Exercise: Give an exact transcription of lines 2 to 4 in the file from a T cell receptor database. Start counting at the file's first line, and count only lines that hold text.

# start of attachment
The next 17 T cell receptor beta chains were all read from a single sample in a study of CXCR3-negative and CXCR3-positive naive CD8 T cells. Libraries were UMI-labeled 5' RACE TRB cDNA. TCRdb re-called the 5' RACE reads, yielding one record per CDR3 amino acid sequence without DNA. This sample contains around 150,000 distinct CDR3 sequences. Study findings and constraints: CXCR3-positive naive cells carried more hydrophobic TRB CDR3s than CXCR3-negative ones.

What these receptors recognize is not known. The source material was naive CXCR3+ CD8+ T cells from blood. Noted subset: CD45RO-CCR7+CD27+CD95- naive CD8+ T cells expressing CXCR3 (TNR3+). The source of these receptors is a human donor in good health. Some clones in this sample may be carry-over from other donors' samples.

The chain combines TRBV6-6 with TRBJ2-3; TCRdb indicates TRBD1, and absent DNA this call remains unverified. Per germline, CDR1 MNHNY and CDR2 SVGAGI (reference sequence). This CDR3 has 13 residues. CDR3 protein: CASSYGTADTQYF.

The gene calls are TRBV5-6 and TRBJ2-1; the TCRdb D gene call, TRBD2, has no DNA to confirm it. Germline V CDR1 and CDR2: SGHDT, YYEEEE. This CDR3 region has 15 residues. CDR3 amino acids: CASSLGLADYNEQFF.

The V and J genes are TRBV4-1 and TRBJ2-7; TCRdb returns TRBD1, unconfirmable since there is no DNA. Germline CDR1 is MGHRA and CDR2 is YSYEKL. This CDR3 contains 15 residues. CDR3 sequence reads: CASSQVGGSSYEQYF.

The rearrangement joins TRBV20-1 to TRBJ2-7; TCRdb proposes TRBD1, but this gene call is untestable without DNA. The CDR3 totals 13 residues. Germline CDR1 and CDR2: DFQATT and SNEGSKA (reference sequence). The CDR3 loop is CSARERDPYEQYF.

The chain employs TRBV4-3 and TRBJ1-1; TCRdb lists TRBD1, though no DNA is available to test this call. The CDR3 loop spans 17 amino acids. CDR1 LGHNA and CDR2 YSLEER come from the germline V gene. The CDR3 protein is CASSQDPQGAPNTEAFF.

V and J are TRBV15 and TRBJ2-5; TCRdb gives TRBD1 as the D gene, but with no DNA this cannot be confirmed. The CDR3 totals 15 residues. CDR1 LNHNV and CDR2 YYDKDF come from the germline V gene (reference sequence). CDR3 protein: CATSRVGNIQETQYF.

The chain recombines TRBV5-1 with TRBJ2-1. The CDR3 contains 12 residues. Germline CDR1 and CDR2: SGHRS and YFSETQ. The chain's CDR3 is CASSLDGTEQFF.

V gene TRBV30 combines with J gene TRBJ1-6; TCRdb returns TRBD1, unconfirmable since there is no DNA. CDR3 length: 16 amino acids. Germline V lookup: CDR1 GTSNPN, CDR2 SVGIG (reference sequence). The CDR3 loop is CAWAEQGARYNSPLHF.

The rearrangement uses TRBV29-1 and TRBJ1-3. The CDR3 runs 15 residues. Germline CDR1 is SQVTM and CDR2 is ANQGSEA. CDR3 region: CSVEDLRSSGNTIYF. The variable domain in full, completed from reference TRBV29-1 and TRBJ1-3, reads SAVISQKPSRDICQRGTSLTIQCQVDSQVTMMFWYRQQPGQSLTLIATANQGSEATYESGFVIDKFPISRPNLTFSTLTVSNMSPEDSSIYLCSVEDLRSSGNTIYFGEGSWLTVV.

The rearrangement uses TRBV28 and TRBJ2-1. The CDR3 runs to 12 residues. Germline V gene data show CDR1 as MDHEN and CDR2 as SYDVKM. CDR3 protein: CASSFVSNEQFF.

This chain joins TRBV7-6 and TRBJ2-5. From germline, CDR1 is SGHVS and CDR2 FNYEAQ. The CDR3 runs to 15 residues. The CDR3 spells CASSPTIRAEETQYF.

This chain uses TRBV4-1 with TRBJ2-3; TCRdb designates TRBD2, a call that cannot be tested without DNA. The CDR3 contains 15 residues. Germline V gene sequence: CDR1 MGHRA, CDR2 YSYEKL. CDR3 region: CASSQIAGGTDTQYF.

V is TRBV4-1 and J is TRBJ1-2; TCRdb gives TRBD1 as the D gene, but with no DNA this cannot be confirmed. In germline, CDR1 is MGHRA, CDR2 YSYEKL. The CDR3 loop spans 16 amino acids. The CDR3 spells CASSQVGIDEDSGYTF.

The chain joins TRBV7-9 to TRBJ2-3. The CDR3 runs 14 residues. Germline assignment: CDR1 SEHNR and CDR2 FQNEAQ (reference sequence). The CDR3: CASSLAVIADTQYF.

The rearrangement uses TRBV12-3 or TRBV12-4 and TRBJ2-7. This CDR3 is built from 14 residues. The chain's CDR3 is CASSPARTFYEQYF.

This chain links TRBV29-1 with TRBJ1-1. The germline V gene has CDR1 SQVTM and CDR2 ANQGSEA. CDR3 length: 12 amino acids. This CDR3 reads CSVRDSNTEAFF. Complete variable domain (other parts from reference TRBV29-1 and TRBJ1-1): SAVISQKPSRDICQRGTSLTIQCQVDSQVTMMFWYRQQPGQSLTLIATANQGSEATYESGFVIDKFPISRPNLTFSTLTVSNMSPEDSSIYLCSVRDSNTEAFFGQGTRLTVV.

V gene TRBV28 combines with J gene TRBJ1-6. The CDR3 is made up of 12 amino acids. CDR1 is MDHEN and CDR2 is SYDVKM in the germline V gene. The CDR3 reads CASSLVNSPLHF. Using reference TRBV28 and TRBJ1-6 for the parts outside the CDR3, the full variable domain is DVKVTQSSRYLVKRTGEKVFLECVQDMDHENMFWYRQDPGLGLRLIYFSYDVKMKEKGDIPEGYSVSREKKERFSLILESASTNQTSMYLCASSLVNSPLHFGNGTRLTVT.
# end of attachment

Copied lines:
What these receptors recognize is not known. The source material was naive CXCR3+ CD8+ T cells from blood. Noted subset: CD45RO-CCR7+CD27+CD95- naive CD8+ T cells expressing CXCR3 (TNR3+). The source of these receptors is a human donor in good health. Some clones in this sample may be carry-over from other donors' samples.

The chain combines TRBV6-6 with TRBJ2-3; TCRdb indicates TRBD1, and absent DNA this call remains unverified. Per germline, CDR1 MNHNY and CDR2 SVGAGI (reference sequence). This CDR3 has 13 residues. CDR3 protein: CASSYGTADTQYF.

The gene calls are TRBV5-6 and TRBJ2-1; the TCRdb D gene call, TRBD2, has no DNA to confirm it. Germline V CDR1 and CDR2: SGHDT, YYEEEE. This CDR3 region has 15 residues. CDR3 amino acids: CASSLGLADYNEQFF.